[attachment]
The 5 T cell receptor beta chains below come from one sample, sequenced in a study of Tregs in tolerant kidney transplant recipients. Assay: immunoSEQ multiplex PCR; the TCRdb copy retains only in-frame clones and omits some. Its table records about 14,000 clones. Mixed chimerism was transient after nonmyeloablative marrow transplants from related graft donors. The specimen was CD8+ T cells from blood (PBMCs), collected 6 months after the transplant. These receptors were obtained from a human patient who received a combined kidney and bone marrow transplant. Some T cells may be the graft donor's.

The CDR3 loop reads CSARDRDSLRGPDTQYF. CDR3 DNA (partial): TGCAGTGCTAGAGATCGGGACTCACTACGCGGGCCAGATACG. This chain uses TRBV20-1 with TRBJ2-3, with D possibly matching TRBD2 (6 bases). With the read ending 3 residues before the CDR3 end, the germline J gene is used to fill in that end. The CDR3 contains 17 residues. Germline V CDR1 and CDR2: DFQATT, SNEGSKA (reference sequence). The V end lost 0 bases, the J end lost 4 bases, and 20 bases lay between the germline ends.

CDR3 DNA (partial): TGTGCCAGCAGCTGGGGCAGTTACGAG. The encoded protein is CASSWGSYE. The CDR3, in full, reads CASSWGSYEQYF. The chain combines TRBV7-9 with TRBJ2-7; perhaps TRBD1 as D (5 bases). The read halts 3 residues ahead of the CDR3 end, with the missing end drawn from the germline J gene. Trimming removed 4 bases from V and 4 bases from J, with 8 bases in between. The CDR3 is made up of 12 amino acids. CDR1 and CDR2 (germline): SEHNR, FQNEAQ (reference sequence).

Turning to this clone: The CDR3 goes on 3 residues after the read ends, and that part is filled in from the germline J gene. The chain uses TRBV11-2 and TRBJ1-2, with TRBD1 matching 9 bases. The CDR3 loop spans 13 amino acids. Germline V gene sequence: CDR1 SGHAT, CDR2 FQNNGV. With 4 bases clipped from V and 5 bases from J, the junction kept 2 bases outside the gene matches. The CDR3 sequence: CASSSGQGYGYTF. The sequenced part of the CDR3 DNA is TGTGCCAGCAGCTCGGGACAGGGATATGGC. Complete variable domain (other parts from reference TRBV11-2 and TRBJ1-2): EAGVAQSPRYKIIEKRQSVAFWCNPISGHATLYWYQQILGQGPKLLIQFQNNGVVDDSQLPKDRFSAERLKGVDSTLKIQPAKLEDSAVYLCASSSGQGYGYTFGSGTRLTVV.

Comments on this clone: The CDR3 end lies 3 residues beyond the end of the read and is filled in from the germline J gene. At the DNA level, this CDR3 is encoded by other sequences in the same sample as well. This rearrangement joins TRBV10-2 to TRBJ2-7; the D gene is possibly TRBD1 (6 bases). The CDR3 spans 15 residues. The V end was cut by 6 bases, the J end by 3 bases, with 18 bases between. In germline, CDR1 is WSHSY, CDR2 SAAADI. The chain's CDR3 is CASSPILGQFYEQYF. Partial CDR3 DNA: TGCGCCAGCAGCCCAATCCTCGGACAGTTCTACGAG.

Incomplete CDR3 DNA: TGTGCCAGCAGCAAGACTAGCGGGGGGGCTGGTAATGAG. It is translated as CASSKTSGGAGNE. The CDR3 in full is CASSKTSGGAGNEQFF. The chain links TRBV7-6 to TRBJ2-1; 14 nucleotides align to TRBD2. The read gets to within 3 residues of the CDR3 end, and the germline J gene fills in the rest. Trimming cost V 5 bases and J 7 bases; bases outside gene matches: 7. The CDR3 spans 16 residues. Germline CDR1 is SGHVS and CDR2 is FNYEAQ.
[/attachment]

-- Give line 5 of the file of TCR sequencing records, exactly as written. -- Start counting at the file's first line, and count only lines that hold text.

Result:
Comments on this clone: The CDR3 end lies 3 residues beyond the end of the read and is filled in from the germline J gene. At the DNA level, this CDR3 is encoded by other sequences in the same sample as well. This rearrangement joins TRBV10-2 to TRBJ2-7; the D gene is possibly TRBD1 (6 bases). The CDR3 spans 15 residues. The V end was cut by 6 bases, the J end by 3 bases, with 18 bases between. In germline, CDR1 is WSHSY, CDR2 SAAADI. The chain's CDR3 is CASSPILGQFYEQYF. Partial CDR3 DNA: TGCGCCAGCAGCCCAATCCTCGGACAGTTCTACGAG.